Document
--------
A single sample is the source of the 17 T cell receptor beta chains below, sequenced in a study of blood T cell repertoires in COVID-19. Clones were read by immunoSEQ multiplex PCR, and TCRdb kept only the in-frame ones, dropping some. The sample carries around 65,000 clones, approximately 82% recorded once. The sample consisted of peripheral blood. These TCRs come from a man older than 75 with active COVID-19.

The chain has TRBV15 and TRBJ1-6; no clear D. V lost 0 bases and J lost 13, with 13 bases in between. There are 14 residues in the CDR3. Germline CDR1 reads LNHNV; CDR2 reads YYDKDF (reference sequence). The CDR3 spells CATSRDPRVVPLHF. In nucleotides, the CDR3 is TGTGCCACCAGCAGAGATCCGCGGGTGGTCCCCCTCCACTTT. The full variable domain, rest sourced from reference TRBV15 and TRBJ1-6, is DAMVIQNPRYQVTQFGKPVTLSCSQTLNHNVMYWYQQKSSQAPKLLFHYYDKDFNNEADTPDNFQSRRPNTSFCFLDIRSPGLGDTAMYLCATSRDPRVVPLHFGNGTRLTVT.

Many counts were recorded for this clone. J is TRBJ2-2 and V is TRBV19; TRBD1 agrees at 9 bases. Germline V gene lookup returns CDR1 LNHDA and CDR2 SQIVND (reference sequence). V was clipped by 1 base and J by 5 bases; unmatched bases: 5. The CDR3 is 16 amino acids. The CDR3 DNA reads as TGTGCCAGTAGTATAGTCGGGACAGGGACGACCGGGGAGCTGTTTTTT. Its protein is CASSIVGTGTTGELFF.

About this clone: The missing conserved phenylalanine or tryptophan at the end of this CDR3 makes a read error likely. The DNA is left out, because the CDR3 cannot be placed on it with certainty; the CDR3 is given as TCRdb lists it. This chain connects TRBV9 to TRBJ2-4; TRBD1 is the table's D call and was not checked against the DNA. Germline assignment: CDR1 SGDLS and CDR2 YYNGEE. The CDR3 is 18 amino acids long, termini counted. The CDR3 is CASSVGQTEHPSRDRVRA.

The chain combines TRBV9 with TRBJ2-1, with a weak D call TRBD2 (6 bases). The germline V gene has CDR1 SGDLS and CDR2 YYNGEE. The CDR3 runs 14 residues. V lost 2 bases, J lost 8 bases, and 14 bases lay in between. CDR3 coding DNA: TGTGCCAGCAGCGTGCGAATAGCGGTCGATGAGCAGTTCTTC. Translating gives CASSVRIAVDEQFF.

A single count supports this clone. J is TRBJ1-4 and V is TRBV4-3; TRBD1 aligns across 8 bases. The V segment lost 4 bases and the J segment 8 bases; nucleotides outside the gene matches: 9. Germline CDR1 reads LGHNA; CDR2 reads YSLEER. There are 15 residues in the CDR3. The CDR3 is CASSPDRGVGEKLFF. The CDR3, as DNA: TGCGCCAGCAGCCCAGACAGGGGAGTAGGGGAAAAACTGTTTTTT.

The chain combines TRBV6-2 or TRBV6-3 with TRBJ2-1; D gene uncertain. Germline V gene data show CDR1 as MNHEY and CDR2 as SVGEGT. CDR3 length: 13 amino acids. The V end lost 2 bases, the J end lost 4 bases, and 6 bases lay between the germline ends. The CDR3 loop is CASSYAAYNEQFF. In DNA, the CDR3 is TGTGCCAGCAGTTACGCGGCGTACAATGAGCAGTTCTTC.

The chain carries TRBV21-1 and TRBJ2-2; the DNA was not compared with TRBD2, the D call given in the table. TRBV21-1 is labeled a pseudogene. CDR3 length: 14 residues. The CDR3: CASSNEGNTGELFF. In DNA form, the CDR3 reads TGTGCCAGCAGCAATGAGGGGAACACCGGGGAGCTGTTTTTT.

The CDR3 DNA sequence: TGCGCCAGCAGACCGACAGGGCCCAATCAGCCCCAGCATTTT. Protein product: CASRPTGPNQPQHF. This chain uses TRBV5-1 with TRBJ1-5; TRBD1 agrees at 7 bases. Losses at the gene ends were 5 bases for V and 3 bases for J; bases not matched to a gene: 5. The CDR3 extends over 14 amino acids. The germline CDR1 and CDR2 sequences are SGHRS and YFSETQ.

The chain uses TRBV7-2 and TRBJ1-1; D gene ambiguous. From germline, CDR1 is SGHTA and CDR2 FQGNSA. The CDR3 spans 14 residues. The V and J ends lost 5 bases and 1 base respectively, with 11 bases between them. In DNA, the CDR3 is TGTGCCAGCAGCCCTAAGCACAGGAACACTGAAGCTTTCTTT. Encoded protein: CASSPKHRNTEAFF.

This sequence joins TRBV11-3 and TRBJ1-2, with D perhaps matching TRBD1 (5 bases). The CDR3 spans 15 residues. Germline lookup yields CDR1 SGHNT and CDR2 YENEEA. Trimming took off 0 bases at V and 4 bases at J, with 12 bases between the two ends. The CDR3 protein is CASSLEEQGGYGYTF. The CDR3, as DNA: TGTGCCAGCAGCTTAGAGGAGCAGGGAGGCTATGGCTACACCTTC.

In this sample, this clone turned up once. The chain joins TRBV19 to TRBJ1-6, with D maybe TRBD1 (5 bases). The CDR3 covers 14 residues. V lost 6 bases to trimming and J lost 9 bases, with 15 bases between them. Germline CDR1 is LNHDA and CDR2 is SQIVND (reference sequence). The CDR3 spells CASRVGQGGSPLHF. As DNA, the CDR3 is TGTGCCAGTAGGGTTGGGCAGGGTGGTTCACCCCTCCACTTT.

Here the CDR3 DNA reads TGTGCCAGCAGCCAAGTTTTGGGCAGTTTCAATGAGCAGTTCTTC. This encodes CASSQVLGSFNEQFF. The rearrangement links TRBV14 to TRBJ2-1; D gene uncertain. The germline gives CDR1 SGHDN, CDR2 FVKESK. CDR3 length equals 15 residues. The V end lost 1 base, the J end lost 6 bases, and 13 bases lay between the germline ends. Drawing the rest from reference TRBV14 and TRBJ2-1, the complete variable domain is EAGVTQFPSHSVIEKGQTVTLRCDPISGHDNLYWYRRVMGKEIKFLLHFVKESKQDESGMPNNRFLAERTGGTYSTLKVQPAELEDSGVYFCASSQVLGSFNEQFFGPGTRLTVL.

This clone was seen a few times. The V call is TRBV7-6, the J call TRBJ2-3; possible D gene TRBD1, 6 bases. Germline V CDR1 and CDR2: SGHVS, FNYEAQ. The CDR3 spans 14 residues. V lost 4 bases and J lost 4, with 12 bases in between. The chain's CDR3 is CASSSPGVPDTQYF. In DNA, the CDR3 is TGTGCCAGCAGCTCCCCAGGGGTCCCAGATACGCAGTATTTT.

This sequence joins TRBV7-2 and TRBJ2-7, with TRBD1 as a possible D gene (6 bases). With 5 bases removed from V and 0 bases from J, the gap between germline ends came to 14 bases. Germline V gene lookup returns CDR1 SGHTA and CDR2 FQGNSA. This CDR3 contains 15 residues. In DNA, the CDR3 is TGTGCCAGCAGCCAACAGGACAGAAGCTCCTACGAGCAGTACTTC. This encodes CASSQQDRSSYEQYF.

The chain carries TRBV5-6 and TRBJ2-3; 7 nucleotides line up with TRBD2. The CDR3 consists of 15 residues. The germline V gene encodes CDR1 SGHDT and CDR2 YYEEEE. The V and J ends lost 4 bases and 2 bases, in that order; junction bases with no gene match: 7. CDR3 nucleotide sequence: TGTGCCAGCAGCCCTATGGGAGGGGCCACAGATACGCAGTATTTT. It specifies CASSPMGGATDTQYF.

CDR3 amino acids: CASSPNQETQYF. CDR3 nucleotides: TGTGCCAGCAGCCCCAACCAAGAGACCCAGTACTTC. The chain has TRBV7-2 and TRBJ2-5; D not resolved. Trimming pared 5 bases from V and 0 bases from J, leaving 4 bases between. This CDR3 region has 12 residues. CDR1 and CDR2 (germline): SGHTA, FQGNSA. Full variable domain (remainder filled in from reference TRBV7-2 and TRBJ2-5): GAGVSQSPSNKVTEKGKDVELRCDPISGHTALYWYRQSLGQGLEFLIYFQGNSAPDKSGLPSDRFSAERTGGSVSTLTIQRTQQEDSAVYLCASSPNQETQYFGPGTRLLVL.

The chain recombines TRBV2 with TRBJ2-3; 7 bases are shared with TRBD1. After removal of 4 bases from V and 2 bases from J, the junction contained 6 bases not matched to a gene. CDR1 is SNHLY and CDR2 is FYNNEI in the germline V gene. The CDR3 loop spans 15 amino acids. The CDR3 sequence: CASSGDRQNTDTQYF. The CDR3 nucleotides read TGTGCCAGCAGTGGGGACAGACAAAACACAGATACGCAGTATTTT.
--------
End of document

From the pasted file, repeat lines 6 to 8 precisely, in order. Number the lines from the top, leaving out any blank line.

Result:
A single count supports this clone. J is TRBJ1-4 and V is TRBV4-3; TRBD1 aligns across 8 bases. The V segment lost 4 bases and the J segment 8 bases; nucleotides outside the gene matches: 9. Germline CDR1 reads LGHNA; CDR2 reads YSLEER. There are 15 residues in the CDR3. The CDR3 is CASSPDRGVGEKLFF. The CDR3, as DNA: TGCGCCAGCAGCCCAGACAGGGGAGTAGGGGAAAAACTGTTTTTT.

The chain combines TRBV6-2 or TRBV6-3 with TRBJ2-1; D gene uncertain. Germline V gene data show CDR1 as MNHEY and CDR2 as SVGEGT. CDR3 length: 13 amino acids. The V end lost 2 bases, the J end lost 4 bases, and 6 bases lay between the germline ends. The CDR3 loop is CASSYAAYNEQFF. In DNA, the CDR3 is TGTGCCAGCAGTTACGCGGCGTACAATGAGCAGTTCTTC.

The chain carries TRBV21-1 and TRBJ2-2; the DNA was not compared with TRBD2, the D call given in the table. TRBV21-1 is labeled a pseudogene. CDR3 length: 14 residues. The CDR3: CASSNEGNTGELFF. In DNA form, the CDR3 reads TGTGCCAGCAGCAATGAGGGGAACACCGGGGAGCTGTTTTTT.